Commit 12c10ac7 authored by taco@waag.org's avatar taco@waag.org
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......@@ -13,7 +13,7 @@ Last year as participant of the [NGI-Ledger](https://www.ngi.eu/ngi-projects/led
This article is a reflection on things we learned during the development of the demonstrator that might apply for future Datacommons projects at Waag.
To begin we'll dive straight into the *use case* that we tried to tackle, because it will give insight into the complexity and sensitivity of many the things that can happen to your data in a very concrete way. This is followed by a reflection on the nature of *genetic data and ownership*. The underlying vision for a distributed *datacommons for genetic data* is laid out, and how the *verifiable credentials* technology could play a key role in this. We then zoom in on the idea of *dynamic informed consent*, and how we fit everything together in *the Geneconsent demonstrator*. We finish with questions and challenges that lay ahead.
To begin we'll dive straight into the *case* that we tried to tackle, because it will give insight into the complexity and sensitivity of many the things that can happen to your data in a very concrete way. This is followed by a reflection on the nature of *genetic data and ownership*. The underlying vision for a distributed *datacommons for genetic data* is laid out, and how the *verifiable credentials* technology could play a key role in this. We then zoom in on the idea of *dynamic informed consent*, and how we fit everything together in *the Geneconsent demonstrator*. We finish with questions and challenges that lay ahead.
## Case: Eye melanoma research
......@@ -71,9 +71,9 @@ We consider GeneConsent to be one of the steps in the creation of a Datacommons,
Right now valuable research data is stored under control of various academic research institutions, commercial consumer business, cloud services and other related parties. But actually using this data for research is legally and practically problematic or even impossible.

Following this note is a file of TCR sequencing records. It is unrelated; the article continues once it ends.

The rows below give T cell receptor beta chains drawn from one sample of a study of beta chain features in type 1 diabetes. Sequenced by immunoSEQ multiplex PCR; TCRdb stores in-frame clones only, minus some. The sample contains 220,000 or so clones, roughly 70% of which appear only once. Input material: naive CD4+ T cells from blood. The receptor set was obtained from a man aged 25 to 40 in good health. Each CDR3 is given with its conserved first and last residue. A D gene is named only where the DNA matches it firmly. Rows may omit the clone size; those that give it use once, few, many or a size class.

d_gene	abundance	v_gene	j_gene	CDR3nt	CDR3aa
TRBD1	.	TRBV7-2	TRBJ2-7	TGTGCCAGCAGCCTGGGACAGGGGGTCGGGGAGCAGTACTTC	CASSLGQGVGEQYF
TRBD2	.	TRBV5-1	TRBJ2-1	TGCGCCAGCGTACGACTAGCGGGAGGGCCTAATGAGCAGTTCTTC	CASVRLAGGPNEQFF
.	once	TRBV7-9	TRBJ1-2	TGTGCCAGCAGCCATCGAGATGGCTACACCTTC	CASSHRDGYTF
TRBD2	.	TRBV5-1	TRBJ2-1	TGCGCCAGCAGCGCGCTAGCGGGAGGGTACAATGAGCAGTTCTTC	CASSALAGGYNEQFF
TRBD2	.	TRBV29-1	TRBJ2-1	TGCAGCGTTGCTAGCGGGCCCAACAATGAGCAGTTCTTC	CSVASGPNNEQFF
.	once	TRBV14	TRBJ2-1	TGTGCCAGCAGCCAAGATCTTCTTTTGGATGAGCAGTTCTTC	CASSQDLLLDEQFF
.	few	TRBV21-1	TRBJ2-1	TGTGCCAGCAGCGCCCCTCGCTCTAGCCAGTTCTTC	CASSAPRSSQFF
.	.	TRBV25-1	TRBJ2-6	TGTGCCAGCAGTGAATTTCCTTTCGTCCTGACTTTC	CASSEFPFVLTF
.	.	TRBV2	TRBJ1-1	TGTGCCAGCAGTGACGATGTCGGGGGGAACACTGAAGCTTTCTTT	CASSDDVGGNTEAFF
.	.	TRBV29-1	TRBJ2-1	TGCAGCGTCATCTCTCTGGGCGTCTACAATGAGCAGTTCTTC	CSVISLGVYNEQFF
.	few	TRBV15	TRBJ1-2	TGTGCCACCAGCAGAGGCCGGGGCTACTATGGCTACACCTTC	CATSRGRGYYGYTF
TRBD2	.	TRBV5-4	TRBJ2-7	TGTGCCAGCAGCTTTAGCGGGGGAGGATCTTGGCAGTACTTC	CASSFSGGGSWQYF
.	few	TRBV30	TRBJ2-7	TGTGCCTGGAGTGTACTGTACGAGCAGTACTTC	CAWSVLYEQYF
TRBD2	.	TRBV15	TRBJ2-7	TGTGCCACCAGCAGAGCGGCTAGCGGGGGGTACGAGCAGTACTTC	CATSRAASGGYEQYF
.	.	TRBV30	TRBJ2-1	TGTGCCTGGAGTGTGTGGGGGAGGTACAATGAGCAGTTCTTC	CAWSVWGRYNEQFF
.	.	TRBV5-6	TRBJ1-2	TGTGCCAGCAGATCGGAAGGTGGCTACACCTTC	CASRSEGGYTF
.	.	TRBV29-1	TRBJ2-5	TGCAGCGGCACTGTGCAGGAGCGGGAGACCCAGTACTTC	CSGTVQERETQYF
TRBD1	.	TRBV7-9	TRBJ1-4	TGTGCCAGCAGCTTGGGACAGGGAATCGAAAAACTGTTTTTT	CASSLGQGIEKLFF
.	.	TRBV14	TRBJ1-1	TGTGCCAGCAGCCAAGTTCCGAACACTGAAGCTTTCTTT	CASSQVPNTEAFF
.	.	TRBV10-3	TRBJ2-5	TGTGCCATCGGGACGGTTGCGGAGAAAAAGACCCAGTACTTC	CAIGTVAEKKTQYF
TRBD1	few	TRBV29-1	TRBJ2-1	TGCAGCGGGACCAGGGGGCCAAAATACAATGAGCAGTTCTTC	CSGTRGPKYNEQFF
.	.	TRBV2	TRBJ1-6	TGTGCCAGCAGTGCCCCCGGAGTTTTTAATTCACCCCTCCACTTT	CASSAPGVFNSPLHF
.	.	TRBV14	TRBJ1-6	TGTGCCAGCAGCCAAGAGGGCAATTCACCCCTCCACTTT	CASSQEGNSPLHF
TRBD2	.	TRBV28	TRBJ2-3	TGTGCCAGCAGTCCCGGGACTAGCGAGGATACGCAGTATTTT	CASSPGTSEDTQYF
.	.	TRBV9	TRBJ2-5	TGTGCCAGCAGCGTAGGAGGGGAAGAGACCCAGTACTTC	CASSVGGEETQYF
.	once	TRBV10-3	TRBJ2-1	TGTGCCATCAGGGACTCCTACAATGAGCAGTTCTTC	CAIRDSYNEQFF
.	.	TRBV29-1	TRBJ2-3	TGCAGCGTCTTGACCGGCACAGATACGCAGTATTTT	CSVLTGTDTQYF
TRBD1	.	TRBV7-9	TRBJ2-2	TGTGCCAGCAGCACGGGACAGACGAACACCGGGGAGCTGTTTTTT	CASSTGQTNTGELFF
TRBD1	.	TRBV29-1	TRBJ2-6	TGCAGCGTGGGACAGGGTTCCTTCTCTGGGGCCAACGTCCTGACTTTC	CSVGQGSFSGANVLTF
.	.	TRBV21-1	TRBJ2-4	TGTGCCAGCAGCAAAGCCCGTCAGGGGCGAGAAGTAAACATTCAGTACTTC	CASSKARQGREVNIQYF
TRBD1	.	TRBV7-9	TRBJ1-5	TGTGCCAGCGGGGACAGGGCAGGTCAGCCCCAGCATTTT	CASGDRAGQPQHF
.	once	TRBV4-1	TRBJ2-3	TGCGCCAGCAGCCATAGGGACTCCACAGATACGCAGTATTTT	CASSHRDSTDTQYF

Depending on the conditions of consent, legally speaking much of this data can not be reused for other purposes than the original. Commercial companies often address this by reserving the rights in their agreements to do whatever they want with the data, including selling it to the highest bidder. Which means you will be effectively unable to know where your data ends up. Then collected data is saved in unlimited different file formats, on various aggregation levels, levels of sensitivity, research subjects etc. Even if we could, we definitely don't want to have everything stored in one place. but failing some sort of registry, it's nearly impossible to find relevant existing datasets.
Depending on the conditions of consent, legally speaking much of this data can not be reused for other purposes than the original. Commercial companies often address this by reserving the rights in their agreements to do whatever they want with the data, including selling it to the highest bidder. Which means you will be effectively unable to know where your data ends up. Then collected data is saved in unlimited different file formats, on various aggregation levels, levels of sensitivity, research subjects etc. Even if we could, we definitely don't want to have everything stored in one place. But failing some sort of registry, it's nearly impossible to find relevant existing datasets.
What we aim for is to create a distributed network of datasources where all parties involved can responsibly share, create, find and reuse data, knowing that they will stay appropriately informed every step of the way. We see a consent service as one of the components in such a network where responsible sharing of (research) data according to the FAIR principles is enabled. Fair stands for Findability, Accessibility, Interoperability and Re-use. For more information read the [FAIR principles](https://www.go-fair.org/fair-principles). Geneconsent aims to manage consent between individuals and researchers for genomic data.